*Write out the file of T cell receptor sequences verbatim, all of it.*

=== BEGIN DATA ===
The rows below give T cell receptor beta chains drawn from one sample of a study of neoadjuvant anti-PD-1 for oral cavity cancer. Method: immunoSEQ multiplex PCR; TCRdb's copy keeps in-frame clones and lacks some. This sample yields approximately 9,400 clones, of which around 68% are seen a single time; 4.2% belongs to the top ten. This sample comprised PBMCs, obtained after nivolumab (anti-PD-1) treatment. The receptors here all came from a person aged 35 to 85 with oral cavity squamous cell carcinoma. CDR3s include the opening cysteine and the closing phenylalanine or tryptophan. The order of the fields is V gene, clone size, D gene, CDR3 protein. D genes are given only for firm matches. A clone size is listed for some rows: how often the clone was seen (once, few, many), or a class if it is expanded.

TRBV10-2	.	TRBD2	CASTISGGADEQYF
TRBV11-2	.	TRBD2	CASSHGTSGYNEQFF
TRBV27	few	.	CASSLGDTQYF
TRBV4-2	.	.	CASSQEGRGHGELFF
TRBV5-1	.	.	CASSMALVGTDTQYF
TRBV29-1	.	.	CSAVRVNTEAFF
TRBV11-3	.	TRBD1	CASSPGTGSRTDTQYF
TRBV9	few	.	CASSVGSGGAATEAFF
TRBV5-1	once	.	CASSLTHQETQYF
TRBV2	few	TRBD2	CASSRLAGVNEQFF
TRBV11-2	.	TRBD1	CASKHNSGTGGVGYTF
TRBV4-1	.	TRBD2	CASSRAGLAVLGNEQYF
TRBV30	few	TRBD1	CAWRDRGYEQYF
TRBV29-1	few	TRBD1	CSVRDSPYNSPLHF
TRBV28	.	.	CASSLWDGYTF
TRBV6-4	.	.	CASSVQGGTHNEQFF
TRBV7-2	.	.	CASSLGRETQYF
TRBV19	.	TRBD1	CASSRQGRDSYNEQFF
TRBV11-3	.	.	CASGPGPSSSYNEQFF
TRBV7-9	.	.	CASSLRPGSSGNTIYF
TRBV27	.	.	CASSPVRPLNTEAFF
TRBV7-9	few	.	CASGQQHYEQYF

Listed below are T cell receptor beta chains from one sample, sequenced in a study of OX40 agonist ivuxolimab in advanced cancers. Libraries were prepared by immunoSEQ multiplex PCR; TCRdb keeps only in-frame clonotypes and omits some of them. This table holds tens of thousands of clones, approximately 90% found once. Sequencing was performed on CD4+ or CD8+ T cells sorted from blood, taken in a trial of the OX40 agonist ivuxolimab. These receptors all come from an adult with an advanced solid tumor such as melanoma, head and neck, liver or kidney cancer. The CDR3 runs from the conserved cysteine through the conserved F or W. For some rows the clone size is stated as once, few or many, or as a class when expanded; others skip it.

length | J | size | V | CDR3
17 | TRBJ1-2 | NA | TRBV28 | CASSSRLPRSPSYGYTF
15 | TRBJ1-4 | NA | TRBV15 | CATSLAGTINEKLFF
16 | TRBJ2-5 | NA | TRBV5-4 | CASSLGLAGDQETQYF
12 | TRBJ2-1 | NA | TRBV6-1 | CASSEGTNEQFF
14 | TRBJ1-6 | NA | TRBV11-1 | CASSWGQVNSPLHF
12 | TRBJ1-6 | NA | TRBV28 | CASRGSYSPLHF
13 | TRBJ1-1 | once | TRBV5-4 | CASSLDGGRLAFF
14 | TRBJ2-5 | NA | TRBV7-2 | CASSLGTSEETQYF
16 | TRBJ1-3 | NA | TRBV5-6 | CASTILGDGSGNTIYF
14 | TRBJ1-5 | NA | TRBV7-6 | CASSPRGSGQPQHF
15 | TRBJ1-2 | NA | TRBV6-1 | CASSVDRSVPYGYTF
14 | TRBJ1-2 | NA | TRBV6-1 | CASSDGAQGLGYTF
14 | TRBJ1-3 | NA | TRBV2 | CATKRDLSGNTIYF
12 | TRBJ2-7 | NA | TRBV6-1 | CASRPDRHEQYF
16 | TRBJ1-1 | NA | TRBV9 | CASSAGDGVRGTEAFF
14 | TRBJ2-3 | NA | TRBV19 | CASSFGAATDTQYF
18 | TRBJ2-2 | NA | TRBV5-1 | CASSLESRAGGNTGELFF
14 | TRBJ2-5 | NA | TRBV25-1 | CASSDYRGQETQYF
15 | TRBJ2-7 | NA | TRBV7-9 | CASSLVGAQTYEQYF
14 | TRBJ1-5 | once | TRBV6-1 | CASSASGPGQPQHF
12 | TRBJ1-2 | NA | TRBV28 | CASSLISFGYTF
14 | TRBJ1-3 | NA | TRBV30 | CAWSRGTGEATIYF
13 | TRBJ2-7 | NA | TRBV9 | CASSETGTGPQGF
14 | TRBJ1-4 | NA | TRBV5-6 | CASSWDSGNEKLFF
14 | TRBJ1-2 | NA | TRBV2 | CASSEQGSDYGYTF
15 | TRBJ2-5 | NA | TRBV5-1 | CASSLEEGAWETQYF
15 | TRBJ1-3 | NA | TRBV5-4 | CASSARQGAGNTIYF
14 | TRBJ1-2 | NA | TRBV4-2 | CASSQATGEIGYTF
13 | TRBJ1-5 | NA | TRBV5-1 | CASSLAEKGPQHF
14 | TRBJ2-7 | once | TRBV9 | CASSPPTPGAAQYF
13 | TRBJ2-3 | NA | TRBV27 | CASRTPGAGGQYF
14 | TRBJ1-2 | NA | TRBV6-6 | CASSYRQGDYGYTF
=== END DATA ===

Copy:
The rows below give T cell receptor beta chains drawn from one sample of a study of neoadjuvant anti-PD-1 for oral cavity cancer. Method: immunoSEQ multiplex PCR; TCRdb's copy keeps in-frame clones and lacks some. This sample yields approximately 9,400 clones, of which around 68% are seen a single time; 4.2% belongs to the top ten. This sample comprised PBMCs, obtained after nivolumab (anti-PD-1) treatment. The receptors here all came from a person aged 35 to 85 with oral cavity squamous cell carcinoma. CDR3s include the opening cysteine and the closing phenylalanine or tryptophan. The order of the fields is V gene, clone size, D gene, CDR3 protein. D genes are given only for firm matches. A clone size is listed for some rows: how often the clone was seen (once, few, many), or a class if it is expanded.

TRBV10-2	.	TRBD2	CASTISGGADEQYF
TRBV11-2	.	TRBD2	CASSHGTSGYNEQFF
TRBV27	few	.	CASSLGDTQYF
TRBV4-2	.	.	CASSQEGRGHGELFF
TRBV5-1	.	.	CASSMALVGTDTQYF
TRBV29-1	.	.	CSAVRVNTEAFF
TRBV11-3	.	TRBD1	CASSPGTGSRTDTQYF
TRBV9	few	.	CASSVGSGGAATEAFF
TRBV5-1	once	.	CASSLTHQETQYF
TRBV2	few	TRBD2	CASSRLAGVNEQFF
TRBV11-2	.	TRBD1	CASKHNSGTGGVGYTF
TRBV4-1	.	TRBD2	CASSRAGLAVLGNEQYF
TRBV30	few	TRBD1	CAWRDRGYEQYF
TRBV29-1	few	TRBD1	CSVRDSPYNSPLHF
TRBV28	.	.	CASSLWDGYTF
TRBV6-4	.	.	CASSVQGGTHNEQFF
TRBV7-2	.	.	CASSLGRETQYF
TRBV19	.	TRBD1	CASSRQGRDSYNEQFF
TRBV11-3	.	.	CASGPGPSSSYNEQFF
TRBV7-9	.	.	CASSLRPGSSGNTIYF
TRBV27	.	.	CASSPVRPLNTEAFF
TRBV7-9	few	.	CASGQQHYEQYF

Listed below are T cell receptor beta chains from one sample, sequenced in a study of OX40 agonist ivuxolimab in advanced cancers. Libraries were prepared by immunoSEQ multiplex PCR; TCRdb keeps only in-frame clonotypes and omits some of them. This table holds tens of thousands of clones, approximately 90% found once. Sequencing was performed on CD4+ or CD8+ T cells sorted from blood, taken in a trial of the OX40 agonist ivuxolimab. These receptors all come from an adult with an advanced solid tumor such as melanoma, head and neck, liver or kidney cancer. The CDR3 runs from the conserved cysteine through the conserved F or W. For some rows the clone size is stated as once, few or many, or as a class when expanded; others skip it.

length | J | size | V | CDR3
17 | TRBJ1-2 | NA | TRBV28 | CASSSRLPRSPSYGYTF
15 | TRBJ1-4 | NA | TRBV15 | CATSLAGTINEKLFF
16 | TRBJ2-5 | NA | TRBV5-4 | CASSLGLAGDQETQYF
12 | TRBJ2-1 | NA | TRBV6-1 | CASSEGTNEQFF
14 | TRBJ1-6 | NA | TRBV11-1 | CASSWGQVNSPLHF
12 | TRBJ1-6 | NA | TRBV28 | CASRGSYSPLHF
13 | TRBJ1-1 | once | TRBV5-4 | CASSLDGGRLAFF
14 | TRBJ2-5 | NA | TRBV7-2 | CASSLGTSEETQYF
16 | TRBJ1-3 | NA | TRBV5-6 | CASTILGDGSGNTIYF
14 | TRBJ1-5 | NA | TRBV7-6 | CASSPRGSGQPQHF
15 | TRBJ1-2 | NA | TRBV6-1 | CASSVDRSVPYGYTF
14 | TRBJ1-2 | NA | TRBV6-1 | CASSDGAQGLGYTF
14 | TRBJ1-3 | NA | TRBV2 | CATKRDLSGNTIYF
12 | TRBJ2-7 | NA | TRBV6-1 | CASRPDRHEQYF
16 | TRBJ1-1 | NA | TRBV9 | CASSAGDGVRGTEAFF
14 | TRBJ2-3 | NA | TRBV19 | CASSFGAATDTQYF
18 | TRBJ2-2 | NA | TRBV5-1 | CASSLESRAGGNTGELFF
14 | TRBJ2-5 | NA | TRBV25-1 | CASSDYRGQETQYF
15 | TRBJ2-7 | NA | TRBV7-9 | CASSLVGAQTYEQYF
14 | TRBJ1-5 | once | TRBV6-1 | CASSASGPGQPQHF
12 | TRBJ1-2 | NA | TRBV28 | CASSLISFGYTF
14 | TRBJ1-3 | NA | TRBV30 | CAWSRGTGEATIYF
13 | TRBJ2-7 | NA | TRBV9 | CASSETGTGPQGF
14 | TRBJ1-4 | NA | TRBV5-6 | CASSWDSGNEKLFF
14 | TRBJ1-2 | NA | TRBV2 | CASSEQGSDYGYTF
15 | TRBJ2-5 | NA | TRBV5-1 | CASSLEEGAWETQYF
15 | TRBJ1-3 | NA | TRBV5-4 | CASSARQGAGNTIYF
14 | TRBJ1-2 | NA | TRBV4-2 | CASSQATGEIGYTF
13 | TRBJ1-5 | NA | TRBV5-1 | CASSLAEKGPQHF
14 | TRBJ2-7 | once | TRBV9 | CASSPPTPGAAQYF
13 | TRBJ2-3 | NA | TRBV27 | CASRTPGAGGQYF
14 | TRBJ1-2 | NA | TRBV6-6 | CASSYRQGDYGYTF